Oestrogen therapy may decrease the antidepressant response to tricyclic antidepressants and increase their incidence of toxic side-effects.
  Oestrogens may enhance the effects of glucocorticoids.
  With vomiting and diarrhoea, the absorption of oral contraceptives may be diminished and women should be advised to use additional methods of contraception at the time of such disorders.

10. Effects on laboratory tests:
  Oral contraceptives may interfere with some laboratory estimations, in particular hormones, glucose tolerance, thyroid function, blood coagulation, serum triglycerides and liver function tests:
  a. Increased prothrombin and Factors VII, VIII, IX and X; decreased antithrombin 3; increased noradrenaline-induced platelet aggregability.
  b. increase thyroid-binding globulin (TGB) leading to increased circulating total thyroid hormone, as measured by protein bound iodine (PBI), T4 by radio-immunoassay. Free T3 resin uptake is decreased, reflecting the elevated TBG; free T4 concentration is unaltered.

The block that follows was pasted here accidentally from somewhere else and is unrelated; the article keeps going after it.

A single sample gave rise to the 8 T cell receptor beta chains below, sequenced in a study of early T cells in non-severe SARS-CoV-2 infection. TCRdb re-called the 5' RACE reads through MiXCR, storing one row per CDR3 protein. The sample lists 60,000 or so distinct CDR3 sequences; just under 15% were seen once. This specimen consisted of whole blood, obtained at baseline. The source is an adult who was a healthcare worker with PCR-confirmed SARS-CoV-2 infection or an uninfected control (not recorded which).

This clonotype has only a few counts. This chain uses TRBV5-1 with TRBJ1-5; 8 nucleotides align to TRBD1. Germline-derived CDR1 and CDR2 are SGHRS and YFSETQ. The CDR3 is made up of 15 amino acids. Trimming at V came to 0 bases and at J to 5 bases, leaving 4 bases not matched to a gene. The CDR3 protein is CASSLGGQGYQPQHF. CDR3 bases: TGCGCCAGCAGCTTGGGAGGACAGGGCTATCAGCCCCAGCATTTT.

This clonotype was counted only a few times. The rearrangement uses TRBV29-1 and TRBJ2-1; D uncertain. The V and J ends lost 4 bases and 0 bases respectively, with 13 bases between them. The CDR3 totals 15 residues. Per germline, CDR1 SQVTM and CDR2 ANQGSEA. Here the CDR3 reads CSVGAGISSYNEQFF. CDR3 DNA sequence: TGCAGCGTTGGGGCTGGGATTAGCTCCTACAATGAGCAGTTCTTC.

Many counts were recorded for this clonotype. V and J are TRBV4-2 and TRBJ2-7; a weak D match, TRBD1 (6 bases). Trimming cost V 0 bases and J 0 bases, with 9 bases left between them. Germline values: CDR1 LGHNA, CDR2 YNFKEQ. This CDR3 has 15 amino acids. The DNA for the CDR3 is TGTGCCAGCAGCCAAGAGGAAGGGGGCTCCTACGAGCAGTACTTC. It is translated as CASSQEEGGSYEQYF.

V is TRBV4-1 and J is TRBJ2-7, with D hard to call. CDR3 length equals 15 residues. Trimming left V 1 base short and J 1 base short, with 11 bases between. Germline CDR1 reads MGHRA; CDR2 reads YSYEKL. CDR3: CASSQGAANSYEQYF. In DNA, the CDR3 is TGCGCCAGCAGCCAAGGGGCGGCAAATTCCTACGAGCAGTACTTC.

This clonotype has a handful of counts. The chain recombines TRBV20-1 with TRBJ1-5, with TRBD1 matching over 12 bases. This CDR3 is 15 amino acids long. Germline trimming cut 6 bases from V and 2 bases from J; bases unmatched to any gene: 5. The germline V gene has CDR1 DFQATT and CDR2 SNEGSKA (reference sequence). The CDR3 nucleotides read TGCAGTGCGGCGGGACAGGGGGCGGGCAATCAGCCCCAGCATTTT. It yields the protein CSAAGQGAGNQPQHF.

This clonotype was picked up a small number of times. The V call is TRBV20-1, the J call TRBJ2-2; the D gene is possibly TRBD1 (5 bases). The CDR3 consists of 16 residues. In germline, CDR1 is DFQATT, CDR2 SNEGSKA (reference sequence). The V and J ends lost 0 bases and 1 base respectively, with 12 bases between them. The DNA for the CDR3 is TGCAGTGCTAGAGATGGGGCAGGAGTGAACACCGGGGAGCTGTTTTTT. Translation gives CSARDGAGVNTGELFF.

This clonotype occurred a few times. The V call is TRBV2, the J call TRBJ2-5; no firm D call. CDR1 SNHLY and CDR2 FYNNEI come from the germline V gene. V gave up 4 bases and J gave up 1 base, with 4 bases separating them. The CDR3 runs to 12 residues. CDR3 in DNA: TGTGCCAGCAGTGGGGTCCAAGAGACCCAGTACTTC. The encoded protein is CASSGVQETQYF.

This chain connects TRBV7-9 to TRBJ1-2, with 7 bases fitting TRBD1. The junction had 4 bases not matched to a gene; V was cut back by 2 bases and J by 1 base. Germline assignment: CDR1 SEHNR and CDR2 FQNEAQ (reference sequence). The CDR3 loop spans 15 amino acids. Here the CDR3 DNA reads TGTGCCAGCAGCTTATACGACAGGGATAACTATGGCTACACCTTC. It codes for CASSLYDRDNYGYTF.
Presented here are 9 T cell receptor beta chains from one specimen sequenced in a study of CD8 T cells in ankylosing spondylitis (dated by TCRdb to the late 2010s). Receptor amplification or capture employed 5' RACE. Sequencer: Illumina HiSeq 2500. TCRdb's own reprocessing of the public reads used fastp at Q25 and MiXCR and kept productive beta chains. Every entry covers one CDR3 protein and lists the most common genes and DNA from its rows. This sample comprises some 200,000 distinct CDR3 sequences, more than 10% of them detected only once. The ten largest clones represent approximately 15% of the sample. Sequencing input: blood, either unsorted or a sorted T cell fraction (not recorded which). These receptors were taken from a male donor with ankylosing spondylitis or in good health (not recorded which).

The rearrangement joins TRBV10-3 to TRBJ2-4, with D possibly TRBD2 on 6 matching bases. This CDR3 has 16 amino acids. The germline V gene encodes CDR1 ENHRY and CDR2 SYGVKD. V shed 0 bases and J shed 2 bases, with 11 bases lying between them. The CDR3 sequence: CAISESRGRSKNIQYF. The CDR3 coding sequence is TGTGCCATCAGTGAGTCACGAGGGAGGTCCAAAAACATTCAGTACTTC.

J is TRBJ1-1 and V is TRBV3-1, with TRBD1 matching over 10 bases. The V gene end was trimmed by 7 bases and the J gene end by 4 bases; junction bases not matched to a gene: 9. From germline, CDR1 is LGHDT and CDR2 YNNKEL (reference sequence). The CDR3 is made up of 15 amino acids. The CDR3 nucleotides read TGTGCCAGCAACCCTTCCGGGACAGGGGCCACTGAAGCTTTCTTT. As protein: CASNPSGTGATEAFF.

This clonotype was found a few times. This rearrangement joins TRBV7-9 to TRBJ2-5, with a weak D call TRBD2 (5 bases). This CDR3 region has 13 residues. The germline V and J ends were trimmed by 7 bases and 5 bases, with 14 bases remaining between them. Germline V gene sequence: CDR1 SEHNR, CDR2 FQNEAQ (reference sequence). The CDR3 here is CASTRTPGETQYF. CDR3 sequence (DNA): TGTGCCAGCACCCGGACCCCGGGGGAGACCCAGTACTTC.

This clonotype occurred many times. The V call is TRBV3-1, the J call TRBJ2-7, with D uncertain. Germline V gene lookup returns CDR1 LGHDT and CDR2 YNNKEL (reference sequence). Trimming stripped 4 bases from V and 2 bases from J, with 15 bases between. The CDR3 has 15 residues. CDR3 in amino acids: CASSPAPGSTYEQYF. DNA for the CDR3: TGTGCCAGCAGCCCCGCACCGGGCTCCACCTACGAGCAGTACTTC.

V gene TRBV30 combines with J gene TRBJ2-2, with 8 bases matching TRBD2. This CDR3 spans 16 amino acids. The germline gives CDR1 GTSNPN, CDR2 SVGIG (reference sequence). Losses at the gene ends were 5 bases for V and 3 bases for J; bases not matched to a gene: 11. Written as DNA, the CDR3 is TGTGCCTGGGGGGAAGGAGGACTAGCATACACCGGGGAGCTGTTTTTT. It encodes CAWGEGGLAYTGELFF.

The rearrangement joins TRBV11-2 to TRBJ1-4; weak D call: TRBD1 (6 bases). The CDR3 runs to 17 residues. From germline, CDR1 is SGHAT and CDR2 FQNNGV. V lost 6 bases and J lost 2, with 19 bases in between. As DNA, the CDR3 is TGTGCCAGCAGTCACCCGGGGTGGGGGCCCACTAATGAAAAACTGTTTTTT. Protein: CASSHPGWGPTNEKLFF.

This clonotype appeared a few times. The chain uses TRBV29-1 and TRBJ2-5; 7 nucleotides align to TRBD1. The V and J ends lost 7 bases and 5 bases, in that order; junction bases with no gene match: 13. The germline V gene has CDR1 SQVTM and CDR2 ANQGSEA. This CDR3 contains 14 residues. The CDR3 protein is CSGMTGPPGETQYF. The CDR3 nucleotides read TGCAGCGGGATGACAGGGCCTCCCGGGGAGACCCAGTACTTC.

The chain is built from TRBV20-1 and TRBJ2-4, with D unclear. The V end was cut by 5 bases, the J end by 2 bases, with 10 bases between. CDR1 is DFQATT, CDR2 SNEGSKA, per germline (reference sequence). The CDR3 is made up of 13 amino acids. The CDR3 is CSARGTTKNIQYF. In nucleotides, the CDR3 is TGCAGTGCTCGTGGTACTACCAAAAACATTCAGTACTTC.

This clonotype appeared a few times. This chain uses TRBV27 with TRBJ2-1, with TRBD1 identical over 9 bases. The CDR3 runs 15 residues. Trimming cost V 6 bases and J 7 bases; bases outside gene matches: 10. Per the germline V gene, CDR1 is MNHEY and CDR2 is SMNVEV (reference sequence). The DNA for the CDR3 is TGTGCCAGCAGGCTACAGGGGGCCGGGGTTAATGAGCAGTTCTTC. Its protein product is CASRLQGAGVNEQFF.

c. Decreased pregnanediol excretion.
  d. Reduced response to metyrapone test.
  e. Increased sulphobromophthalein retention.
  The results of these tests should not be regarded as reliable until oral contraceptive use has been discontinued for 1 to 2 months. Abnormal tests should then be repeated.
Oral contraceptives may produce false positive results when neutrophil alkaline phosphatase activity is evaluated for the early diagnosis of pregnancy.
A decrease in glucose tolerance has been observed in a significant percentage of patients on oral contraceptives. For this reason diabetic patients should be carefully observed while on NORDETTE therapy.
11. Surgery is more likely to be associated with an increased incidence of thrombotic side effects. Adequate precaution should be taken.